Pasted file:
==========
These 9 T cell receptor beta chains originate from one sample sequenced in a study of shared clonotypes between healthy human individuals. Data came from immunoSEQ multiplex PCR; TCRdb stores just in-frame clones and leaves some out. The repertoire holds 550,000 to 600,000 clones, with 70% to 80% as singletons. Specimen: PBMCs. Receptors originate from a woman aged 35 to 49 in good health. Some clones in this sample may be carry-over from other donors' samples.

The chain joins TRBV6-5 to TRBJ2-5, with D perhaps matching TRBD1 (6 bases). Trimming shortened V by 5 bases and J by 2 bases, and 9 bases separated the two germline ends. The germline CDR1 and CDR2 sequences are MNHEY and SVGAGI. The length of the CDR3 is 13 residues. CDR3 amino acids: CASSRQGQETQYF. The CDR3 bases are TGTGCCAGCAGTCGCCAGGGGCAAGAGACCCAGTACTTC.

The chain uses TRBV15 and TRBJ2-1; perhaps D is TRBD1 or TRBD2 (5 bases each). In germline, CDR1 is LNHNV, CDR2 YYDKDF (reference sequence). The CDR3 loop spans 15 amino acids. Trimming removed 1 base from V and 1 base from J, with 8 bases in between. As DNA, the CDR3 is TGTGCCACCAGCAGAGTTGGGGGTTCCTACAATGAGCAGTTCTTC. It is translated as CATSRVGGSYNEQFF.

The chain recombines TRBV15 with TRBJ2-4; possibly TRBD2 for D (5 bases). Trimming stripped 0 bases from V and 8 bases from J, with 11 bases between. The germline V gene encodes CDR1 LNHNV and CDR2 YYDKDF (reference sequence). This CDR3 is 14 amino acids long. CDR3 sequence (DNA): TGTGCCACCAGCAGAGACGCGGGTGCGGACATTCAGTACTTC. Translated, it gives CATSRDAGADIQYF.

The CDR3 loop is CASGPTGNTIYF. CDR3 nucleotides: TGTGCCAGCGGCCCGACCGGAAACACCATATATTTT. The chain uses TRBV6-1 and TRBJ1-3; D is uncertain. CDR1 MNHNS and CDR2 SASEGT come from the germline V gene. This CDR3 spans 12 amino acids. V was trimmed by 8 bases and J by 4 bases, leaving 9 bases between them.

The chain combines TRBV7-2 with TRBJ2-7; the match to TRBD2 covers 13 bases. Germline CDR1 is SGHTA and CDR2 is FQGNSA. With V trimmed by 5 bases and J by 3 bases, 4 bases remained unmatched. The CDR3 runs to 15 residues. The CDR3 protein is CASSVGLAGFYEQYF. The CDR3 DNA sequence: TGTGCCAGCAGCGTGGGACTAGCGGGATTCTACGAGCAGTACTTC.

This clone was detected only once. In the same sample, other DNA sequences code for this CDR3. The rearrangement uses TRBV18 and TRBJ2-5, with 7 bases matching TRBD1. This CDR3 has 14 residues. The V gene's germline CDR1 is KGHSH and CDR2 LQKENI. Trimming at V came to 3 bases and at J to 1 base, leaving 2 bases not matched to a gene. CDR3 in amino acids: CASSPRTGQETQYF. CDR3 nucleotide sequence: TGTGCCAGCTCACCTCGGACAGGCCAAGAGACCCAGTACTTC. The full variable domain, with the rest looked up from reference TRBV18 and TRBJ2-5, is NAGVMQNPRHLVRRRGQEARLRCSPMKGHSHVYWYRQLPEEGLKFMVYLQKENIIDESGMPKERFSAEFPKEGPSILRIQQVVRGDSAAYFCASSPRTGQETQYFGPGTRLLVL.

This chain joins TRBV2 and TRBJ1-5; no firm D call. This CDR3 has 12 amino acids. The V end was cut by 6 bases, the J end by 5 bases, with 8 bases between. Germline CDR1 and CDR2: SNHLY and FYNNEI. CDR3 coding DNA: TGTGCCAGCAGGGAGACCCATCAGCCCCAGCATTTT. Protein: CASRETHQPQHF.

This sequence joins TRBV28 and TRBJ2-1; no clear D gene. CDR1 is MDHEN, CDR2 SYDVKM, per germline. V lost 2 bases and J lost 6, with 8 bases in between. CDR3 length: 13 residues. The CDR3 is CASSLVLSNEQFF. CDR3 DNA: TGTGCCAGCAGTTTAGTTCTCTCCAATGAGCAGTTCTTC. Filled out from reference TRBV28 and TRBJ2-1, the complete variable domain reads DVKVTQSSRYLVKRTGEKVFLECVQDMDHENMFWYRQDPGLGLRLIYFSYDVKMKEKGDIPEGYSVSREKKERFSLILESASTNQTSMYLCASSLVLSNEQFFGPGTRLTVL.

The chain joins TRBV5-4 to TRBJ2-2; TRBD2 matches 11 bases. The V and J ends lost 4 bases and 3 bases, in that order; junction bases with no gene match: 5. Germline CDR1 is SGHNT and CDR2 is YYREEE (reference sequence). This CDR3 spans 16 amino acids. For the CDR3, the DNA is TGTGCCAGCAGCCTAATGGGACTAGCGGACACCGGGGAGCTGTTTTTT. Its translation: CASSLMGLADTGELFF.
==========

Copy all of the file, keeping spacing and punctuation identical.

These 9 T cell receptor beta chains originate from one sample sequenced in a study of shared clonotypes between healthy human individuals. Data came from immunoSEQ multiplex PCR; TCRdb stores just in-frame clones and leaves some out. The repertoire holds 550,000 to 600,000 clones, with 70% to 80% as singletons. Specimen: PBMCs. Receptors originate from a woman aged 35 to 49 in good health. Some clones in this sample may be carry-over from other donors' samples.

The chain joins TRBV6-5 to TRBJ2-5, with D perhaps matching TRBD1 (6 bases). Trimming shortened V by 5 bases and J by 2 bases, and 9 bases separated the two germline ends. The germline CDR1 and CDR2 sequences are MNHEY and SVGAGI. The length of the CDR3 is 13 residues. CDR3 amino acids: CASSRQGQETQYF. The CDR3 bases are TGTGCCAGCAGTCGCCAGGGGCAAGAGACCCAGTACTTC.

The chain uses TRBV15 and TRBJ2-1; perhaps D is TRBD1 or TRBD2 (5 bases each). In germline, CDR1 is LNHNV, CDR2 YYDKDF (reference sequence). The CDR3 loop spans 15 amino acids. Trimming removed 1 base from V and 1 base from J, with 8 bases in between. As DNA, the CDR3 is TGTGCCACCAGCAGAGTTGGGGGTTCCTACAATGAGCAGTTCTTC. It is translated as CATSRVGGSYNEQFF.

The chain recombines TRBV15 with TRBJ2-4; possibly TRBD2 for D (5 bases). Trimming stripped 0 bases from V and 8 bases from J, with 11 bases between. The germline V gene encodes CDR1 LNHNV and CDR2 YYDKDF (reference sequence). This CDR3 is 14 amino acids long. CDR3 sequence (DNA): TGTGCCACCAGCAGAGACGCGGGTGCGGACATTCAGTACTTC. Translated, it gives CATSRDAGADIQYF.

The CDR3 loop is CASGPTGNTIYF. CDR3 nucleotides: TGTGCCAGCGGCCCGACCGGAAACACCATATATTTT. The chain uses TRBV6-1 and TRBJ1-3; D is uncertain. CDR1 MNHNS and CDR2 SASEGT come from the germline V gene. This CDR3 spans 12 amino acids. V was trimmed by 8 bases and J by 4 bases, leaving 9 bases between them.

The chain combines TRBV7-2 with TRBJ2-7; the match to TRBD2 covers 13 bases. Germline CDR1 is SGHTA and CDR2 is FQGNSA. With V trimmed by 5 bases and J by 3 bases, 4 bases remained unmatched. The CDR3 runs to 15 residues. The CDR3 protein is CASSVGLAGFYEQYF. The CDR3 DNA sequence: TGTGCCAGCAGCGTGGGACTAGCGGGATTCTACGAGCAGTACTTC.

This clone was detected only once. In the same sample, other DNA sequences code for this CDR3. The rearrangement uses TRBV18 and TRBJ2-5, with 7 bases matching TRBD1. This CDR3 has 14 residues. The V gene's germline CDR1 is KGHSH and CDR2 LQKENI. Trimming at V came to 3 bases and at J to 1 base, leaving 2 bases not matched to a gene. CDR3 in amino acids: CASSPRTGQETQYF. CDR3 nucleotide sequence: TGTGCCAGCTCACCTCGGACAGGCCAAGAGACCCAGTACTTC. The full variable domain, with the rest looked up from reference TRBV18 and TRBJ2-5, is NAGVMQNPRHLVRRRGQEARLRCSPMKGHSHVYWYRQLPEEGLKFMVYLQKENIIDESGMPKERFSAEFPKEGPSILRIQQVVRGDSAAYFCASSPRTGQETQYFGPGTRLLVL.

This chain joins TRBV2 and TRBJ1-5; no firm D call. This CDR3 has 12 amino acids. The V end was cut by 6 bases, the J end by 5 bases, with 8 bases between. Germline CDR1 and CDR2: SNHLY and FYNNEI. CDR3 coding DNA: TGTGCCAGCAGGGAGACCCATCAGCCCCAGCATTTT. Protein: CASRETHQPQHF.

This sequence joins TRBV28 and TRBJ2-1; no clear D gene. CDR1 is MDHEN, CDR2 SYDVKM, per germline. V lost 2 bases and J lost 6, with 8 bases in between. CDR3 length: 13 residues. The CDR3 is CASSLVLSNEQFF. CDR3 DNA: TGTGCCAGCAGTTTAGTTCTCTCCAATGAGCAGTTCTTC. Filled out from reference TRBV28 and TRBJ2-1, the complete variable domain reads DVKVTQSSRYLVKRTGEKVFLECVQDMDHENMFWYRQDPGLGLRLIYFSYDVKMKEKGDIPEGYSVSREKKERFSLILESASTNQTSMYLCASSLVLSNEQFFGPGTRLTVL.

The chain joins TRBV5-4 to TRBJ2-2; TRBD2 matches 11 bases. The V and J ends lost 4 bases and 3 bases, in that order; junction bases with no gene match: 5. Germline CDR1 is SGHNT and CDR2 is YYREEE (reference sequence). This CDR3 spans 16 amino acids. For the CDR3, the DNA is TGTGCCAGCAGCCTAATGGGACTAGCGGACACCGGGGAGCTGTTTTTT. Its translation: CASSLMGLADTGELFF.